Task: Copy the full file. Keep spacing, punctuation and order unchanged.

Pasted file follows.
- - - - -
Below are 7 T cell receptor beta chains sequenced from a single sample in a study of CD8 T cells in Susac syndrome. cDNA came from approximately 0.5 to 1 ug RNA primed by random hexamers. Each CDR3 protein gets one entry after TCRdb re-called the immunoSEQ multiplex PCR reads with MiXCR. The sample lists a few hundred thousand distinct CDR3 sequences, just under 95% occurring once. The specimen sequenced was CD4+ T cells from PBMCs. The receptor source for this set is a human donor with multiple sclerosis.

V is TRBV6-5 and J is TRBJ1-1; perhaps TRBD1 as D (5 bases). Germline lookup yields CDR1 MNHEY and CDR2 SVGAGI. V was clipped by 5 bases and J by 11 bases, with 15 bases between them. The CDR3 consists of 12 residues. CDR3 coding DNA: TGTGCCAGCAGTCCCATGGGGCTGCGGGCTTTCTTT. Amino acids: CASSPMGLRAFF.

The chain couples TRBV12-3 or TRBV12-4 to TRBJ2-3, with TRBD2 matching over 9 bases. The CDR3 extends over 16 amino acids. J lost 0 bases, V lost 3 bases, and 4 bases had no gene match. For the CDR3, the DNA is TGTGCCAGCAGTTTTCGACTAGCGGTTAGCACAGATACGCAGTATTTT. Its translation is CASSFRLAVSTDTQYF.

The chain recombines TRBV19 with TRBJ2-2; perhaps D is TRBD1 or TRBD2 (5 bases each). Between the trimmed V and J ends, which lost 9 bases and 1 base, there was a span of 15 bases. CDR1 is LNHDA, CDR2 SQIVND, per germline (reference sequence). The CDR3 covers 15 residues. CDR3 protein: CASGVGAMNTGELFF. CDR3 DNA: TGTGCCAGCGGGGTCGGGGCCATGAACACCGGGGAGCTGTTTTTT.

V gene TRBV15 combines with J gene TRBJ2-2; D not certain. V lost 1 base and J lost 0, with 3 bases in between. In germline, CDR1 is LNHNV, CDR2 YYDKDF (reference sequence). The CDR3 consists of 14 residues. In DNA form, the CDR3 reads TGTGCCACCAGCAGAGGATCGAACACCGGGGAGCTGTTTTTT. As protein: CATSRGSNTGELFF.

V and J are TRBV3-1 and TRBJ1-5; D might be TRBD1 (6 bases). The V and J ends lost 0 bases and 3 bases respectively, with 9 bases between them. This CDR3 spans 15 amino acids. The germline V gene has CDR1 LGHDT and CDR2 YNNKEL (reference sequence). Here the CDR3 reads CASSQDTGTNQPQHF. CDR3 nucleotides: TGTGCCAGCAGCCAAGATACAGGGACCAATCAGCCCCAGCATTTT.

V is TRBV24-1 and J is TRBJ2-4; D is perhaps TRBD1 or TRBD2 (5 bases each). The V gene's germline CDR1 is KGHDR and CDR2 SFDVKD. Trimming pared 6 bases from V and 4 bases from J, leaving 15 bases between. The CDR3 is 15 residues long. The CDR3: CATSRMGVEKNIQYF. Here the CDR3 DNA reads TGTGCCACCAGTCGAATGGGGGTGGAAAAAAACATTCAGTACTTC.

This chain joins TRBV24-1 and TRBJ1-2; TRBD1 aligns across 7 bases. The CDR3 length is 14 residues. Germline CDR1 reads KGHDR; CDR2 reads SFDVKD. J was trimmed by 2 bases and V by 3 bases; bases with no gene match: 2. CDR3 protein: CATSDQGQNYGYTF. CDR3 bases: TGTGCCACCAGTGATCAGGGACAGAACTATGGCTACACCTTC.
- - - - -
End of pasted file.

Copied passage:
Below are 7 T cell receptor beta chains sequenced from a single sample in a study of CD8 T cells in Susac syndrome. cDNA came from approximately 0.5 to 1 ug RNA primed by random hexamers. Each CDR3 protein gets one entry after TCRdb re-called the immunoSEQ multiplex PCR reads with MiXCR. The sample lists a few hundred thousand distinct CDR3 sequences, just under 95% occurring once. The specimen sequenced was CD4+ T cells from PBMCs. The receptor source for this set is a human donor with multiple sclerosis.

V is TRBV6-5 and J is TRBJ1-1; perhaps TRBD1 as D (5 bases). Germline lookup yields CDR1 MNHEY and CDR2 SVGAGI. V was clipped by 5 bases and J by 11 bases, with 15 bases between them. The CDR3 consists of 12 residues. CDR3 coding DNA: TGTGCCAGCAGTCCCATGGGGCTGCGGGCTTTCTTT. Amino acids: CASSPMGLRAFF.

The chain couples TRBV12-3 or TRBV12-4 to TRBJ2-3, with TRBD2 matching over 9 bases. The CDR3 extends over 16 amino acids. J lost 0 bases, V lost 3 bases, and 4 bases had no gene match. For the CDR3, the DNA is TGTGCCAGCAGTTTTCGACTAGCGGTTAGCACAGATACGCAGTATTTT. Its translation is CASSFRLAVSTDTQYF.

The chain recombines TRBV19 with TRBJ2-2; perhaps D is TRBD1 or TRBD2 (5 bases each). Between the trimmed V and J ends, which lost 9 bases and 1 base, there was a span of 15 bases. CDR1 is LNHDA, CDR2 SQIVND, per germline (reference sequence). The CDR3 covers 15 residues. CDR3 protein: CASGVGAMNTGELFF. CDR3 DNA: TGTGCCAGCGGGGTCGGGGCCATGAACACCGGGGAGCTGTTTTTT.

V gene TRBV15 combines with J gene TRBJ2-2; D not certain. V lost 1 base and J lost 0, with 3 bases in between. In germline, CDR1 is LNHNV, CDR2 YYDKDF (reference sequence). The CDR3 consists of 14 residues. In DNA form, the CDR3 reads TGTGCCACCAGCAGAGGATCGAACACCGGGGAGCTGTTTTTT. As protein: CATSRGSNTGELFF.

V and J are TRBV3-1 and TRBJ1-5; D might be TRBD1 (6 bases). The V and J ends lost 0 bases and 3 bases respectively, with 9 bases between them. This CDR3 spans 15 amino acids. The germline V gene has CDR1 LGHDT and CDR2 YNNKEL (reference sequence). Here the CDR3 reads CASSQDTGTNQPQHF. CDR3 nucleotides: TGTGCCAGCAGCCAAGATACAGGGACCAATCAGCCCCAGCATTTT.

V is TRBV24-1 and J is TRBJ2-4; D is perhaps TRBD1 or TRBD2 (5 bases each). The V gene's germline CDR1 is KGHDR and CDR2 SFDVKD. Trimming pared 6 bases from V and 4 bases from J, leaving 15 bases between. The CDR3 is 15 residues long. The CDR3: CATSRMGVEKNIQYF. Here the CDR3 DNA reads TGTGCCACCAGTCGAATGGGGGTGGAAAAAAACATTCAGTACTTC.

This chain joins TRBV24-1 and TRBJ1-2; TRBD1 aligns across 7 bases. The CDR3 length is 14 residues. Germline CDR1 reads KGHDR; CDR2 reads SFDVKD. J was trimmed by 2 bases and V by 3 bases; bases with no gene match: 2. CDR3 protein: CATSDQGQNYGYTF. CDR3 bases: TGTGCCACCAGTGATCAGGGACAGAACTATGGCTACACCTTC.